5 Payroll Processing Tips All Entrepreneurs Should Know

Posted by Yair Segev

Whether you’re handling payroll yourself, you’ve got a team taking care of it or you’ve outsourced your payroll responsibilities, every entrepreneur should stay on top of their company’s payroll processes.

Here’s why: If your payroll processing is performed in a non-compliant way, your business could be at significant risk of fines, paybacks or other implications. Plus, many entrepreneurs are watching every penny, and payroll mistakes can be expensive.

Therefore, we’ve compiled a list of five payroll processing tips that can help entrepreneurs stay on top of this very important responsibility and keep payroll flowing smoothly and compliantly.

1. Check How Employees Are Classified

When it comes to your requirement to pay overtime, you must be able to differentiate exempt from non-exempt employees, and that comes down to how your staff members are classified in your payroll processing system. The Fair Labor Standards Act (FLSA) states that employers must pay overtime at the rate of time and a half “for all hours worked over 40 hours in a workweek.” However, the law provides an exemption for those employees classified in certain positions who earn at least $684 per week.

Therefore, the way you classify your employees in your system is of paramount importance, since it will dictate whether staff members are eligible for overtime pay or not. If you have any confusion about whether particular employees are exempt or not, consult an attorney or accounting professional who can help you make that determination.

2. Make Sure You Collect and Pay Taxes

Even if you’re just putting your business together and you don’t know all of the nuances of entrepreneurship, you must comply with all government regulations about tax collection and payment. The government doesn’t care if you “simply didn’t know” about the payroll and income tax regulations. It’s your job to know how this works, so this step is essential when it comes to payroll processing.

Talk to your accountant or payroll team about which taxes you’re required to withhold from your employees’ paychecks. Typically this includes federal, state and local income taxes, as well as FICA and potentially other taxes.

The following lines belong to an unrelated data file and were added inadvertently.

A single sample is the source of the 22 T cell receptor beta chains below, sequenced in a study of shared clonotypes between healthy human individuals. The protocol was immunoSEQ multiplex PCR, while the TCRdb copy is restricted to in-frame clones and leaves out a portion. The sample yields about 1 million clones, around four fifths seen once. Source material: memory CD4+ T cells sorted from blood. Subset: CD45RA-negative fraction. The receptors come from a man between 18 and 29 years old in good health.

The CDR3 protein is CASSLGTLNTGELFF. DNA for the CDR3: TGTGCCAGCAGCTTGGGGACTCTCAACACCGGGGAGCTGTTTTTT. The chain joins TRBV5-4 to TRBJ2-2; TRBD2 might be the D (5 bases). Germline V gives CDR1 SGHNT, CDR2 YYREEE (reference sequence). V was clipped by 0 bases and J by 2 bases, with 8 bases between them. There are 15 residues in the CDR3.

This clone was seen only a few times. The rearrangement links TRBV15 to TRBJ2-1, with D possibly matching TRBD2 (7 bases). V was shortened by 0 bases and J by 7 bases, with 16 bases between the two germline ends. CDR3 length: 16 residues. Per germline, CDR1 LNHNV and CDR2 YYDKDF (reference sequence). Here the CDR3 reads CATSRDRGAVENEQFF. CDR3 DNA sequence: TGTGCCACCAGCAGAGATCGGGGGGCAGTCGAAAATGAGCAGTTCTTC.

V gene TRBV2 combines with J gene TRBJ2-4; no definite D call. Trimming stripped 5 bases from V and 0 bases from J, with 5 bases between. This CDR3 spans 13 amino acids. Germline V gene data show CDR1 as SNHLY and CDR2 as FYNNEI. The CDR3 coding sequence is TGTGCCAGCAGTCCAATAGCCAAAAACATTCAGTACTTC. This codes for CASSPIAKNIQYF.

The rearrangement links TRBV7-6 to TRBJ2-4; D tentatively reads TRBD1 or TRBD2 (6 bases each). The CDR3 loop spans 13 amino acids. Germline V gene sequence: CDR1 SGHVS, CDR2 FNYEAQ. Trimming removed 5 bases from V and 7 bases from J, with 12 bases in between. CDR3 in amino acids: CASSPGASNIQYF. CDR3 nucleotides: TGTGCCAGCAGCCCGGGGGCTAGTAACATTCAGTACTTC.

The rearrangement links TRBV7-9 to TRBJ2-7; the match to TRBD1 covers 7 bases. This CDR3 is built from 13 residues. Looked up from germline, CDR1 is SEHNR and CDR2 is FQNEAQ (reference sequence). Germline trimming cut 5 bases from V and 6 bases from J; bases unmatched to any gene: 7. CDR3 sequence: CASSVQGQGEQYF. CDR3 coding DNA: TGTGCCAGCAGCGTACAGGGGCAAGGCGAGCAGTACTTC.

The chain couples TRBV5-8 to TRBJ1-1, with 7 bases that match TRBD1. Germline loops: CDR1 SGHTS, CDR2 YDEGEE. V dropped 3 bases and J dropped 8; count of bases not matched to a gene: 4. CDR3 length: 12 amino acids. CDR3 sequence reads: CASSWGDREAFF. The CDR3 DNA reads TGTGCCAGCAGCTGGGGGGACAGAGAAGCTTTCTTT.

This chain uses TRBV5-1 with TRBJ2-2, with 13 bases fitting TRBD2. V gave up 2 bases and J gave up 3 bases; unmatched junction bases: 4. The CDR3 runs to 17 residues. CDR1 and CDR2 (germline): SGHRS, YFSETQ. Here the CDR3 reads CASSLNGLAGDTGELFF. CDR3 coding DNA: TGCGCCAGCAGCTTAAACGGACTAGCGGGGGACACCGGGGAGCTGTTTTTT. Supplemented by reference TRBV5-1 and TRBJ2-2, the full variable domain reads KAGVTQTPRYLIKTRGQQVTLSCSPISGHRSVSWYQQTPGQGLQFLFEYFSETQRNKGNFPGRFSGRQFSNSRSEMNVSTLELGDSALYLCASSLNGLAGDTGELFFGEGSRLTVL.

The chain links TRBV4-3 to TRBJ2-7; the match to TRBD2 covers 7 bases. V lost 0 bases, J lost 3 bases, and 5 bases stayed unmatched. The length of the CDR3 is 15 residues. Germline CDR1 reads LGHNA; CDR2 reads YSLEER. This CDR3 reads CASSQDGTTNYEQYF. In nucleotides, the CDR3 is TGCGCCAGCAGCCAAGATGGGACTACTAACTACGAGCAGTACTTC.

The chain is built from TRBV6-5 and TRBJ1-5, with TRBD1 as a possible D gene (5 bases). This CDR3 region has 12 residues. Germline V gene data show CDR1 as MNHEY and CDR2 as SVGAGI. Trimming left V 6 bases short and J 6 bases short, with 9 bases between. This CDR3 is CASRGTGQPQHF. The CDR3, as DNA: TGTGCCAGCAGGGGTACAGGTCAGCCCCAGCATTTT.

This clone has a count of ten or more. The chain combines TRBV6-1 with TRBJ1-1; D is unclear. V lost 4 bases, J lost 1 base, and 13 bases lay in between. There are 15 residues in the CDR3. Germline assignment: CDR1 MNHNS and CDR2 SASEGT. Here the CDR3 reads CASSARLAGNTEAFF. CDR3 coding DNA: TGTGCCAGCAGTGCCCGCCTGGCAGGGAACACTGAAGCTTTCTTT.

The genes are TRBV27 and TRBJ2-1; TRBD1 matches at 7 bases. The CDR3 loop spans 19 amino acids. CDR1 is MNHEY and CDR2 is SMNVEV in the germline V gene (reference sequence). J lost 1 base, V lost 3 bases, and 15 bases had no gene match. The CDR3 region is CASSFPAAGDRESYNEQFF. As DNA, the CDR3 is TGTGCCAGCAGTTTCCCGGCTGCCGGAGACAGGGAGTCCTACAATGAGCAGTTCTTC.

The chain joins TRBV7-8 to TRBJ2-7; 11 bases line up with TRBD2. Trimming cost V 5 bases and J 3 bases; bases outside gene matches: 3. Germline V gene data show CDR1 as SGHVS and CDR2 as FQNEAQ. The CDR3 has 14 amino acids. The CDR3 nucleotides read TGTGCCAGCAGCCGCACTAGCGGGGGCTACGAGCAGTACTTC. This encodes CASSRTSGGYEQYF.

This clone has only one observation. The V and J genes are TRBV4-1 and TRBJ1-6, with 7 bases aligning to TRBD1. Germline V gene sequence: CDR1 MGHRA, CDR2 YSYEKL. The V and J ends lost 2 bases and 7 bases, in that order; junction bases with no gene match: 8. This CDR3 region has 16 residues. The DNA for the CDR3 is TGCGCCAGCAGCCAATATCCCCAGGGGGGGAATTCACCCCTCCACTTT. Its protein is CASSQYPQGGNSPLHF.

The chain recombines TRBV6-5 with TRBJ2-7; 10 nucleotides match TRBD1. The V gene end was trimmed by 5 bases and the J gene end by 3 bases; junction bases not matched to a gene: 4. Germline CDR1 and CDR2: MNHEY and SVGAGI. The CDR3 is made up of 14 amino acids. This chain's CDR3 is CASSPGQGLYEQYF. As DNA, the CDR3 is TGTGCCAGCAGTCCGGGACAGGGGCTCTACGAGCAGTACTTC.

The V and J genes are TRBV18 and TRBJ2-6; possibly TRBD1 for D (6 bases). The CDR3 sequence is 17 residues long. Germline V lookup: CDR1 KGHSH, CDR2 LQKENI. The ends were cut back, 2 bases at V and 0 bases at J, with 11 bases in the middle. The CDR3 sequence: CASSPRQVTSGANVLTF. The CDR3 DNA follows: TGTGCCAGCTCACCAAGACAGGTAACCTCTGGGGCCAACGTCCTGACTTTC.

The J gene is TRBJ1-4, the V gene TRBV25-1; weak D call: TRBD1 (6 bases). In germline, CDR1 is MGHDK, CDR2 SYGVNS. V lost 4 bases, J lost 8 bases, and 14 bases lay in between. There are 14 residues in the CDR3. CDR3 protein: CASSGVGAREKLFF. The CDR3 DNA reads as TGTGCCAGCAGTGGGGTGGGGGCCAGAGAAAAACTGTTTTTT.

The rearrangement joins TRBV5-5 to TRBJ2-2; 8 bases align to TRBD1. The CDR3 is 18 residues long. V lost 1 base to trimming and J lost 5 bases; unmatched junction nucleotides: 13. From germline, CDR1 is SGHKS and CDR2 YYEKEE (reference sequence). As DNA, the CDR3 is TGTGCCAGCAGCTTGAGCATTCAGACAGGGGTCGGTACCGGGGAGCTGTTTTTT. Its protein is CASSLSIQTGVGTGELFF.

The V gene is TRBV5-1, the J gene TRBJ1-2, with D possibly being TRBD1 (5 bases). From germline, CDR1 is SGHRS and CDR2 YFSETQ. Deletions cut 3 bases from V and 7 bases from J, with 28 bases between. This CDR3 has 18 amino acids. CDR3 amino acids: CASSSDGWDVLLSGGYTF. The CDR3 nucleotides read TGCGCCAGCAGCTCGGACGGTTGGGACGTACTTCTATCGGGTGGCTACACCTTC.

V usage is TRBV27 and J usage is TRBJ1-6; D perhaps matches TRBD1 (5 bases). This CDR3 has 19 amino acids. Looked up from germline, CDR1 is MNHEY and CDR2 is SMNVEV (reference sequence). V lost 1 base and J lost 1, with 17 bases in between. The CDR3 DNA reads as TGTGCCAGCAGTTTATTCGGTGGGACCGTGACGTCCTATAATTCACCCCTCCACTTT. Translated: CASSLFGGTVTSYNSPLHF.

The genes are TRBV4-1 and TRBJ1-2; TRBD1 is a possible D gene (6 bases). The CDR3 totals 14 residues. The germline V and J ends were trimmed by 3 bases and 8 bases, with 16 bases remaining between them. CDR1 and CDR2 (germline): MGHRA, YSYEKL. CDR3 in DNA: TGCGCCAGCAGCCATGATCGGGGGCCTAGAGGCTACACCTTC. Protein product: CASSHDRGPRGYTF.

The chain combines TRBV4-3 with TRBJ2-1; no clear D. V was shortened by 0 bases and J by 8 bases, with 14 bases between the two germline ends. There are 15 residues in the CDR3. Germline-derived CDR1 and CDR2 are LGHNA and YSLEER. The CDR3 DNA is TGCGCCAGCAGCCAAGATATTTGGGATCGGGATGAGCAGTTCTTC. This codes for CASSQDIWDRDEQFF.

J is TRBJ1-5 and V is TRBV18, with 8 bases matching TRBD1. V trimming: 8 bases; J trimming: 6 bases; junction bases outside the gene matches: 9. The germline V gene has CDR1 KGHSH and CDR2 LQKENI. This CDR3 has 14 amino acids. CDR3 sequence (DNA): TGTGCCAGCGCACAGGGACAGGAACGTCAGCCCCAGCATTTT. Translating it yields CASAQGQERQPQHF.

In addition to withholding taxes from staff members’ paychecks, you must also pay the government your tax payments in a timely manner. This often comes as a surprise to new entrepreneurs, but the reality is that these aren’t all due on April 15 like personal income taxes are. Instead, you’ll have to get a tax payment schedule to stay on track, since some taxes (like FICA) will be due on a monthly on semi-weekly basis, while you may pay federal unemployment taxes every quarter.

3. Stay on Top of Changing Requirements

As important as it is to comply with all laws and regulations regarding payroll processing, it’s just as essential to pay close attention to these rules, since they do change regularly. For instance, the minimum weekly salary that allows you to classify employees as “exempt” changed earlier this year from $455 to $684.

Other changes that come about periodically include tax rate adjustments, deadline changes and additional shifts, so if you don’t have the time to keep an eye on the ever-changing payroll rules, work with a company that is able to do that for you.

4. Ensure Employee Self-Service

One thing that can really slow down a payroll department is constantly spending time answering employee questions about their payments. Salaries and wages are incredibly important to your staff members, so these issues deserve high priority, but you may not have the time to deal with these questions. Therefore, it’s imperative for your staff members to have access to their payroll data via self-service portals.

Staff members should be able to review their pay stubs, future payments, time off requests, withholdings and more information through a secure portal. This gives them the security of accessing their personal data whenever they’d like, and frees up your team to handle other responsibilities.

5. Go Digital

The more of your paperwork you can handle digitally instead of via paper, the more efficient and streamlined your processes will be. Not only does reducing paper allow you to save the environment and get organized, it can also save you a significant amount of money. This spans across the cost of printing and processing paperwork, as well as creating, mailing and depositing checks. Upgrading your payment systems to electronic checks and payroll services can only boost your efficiency in the future.

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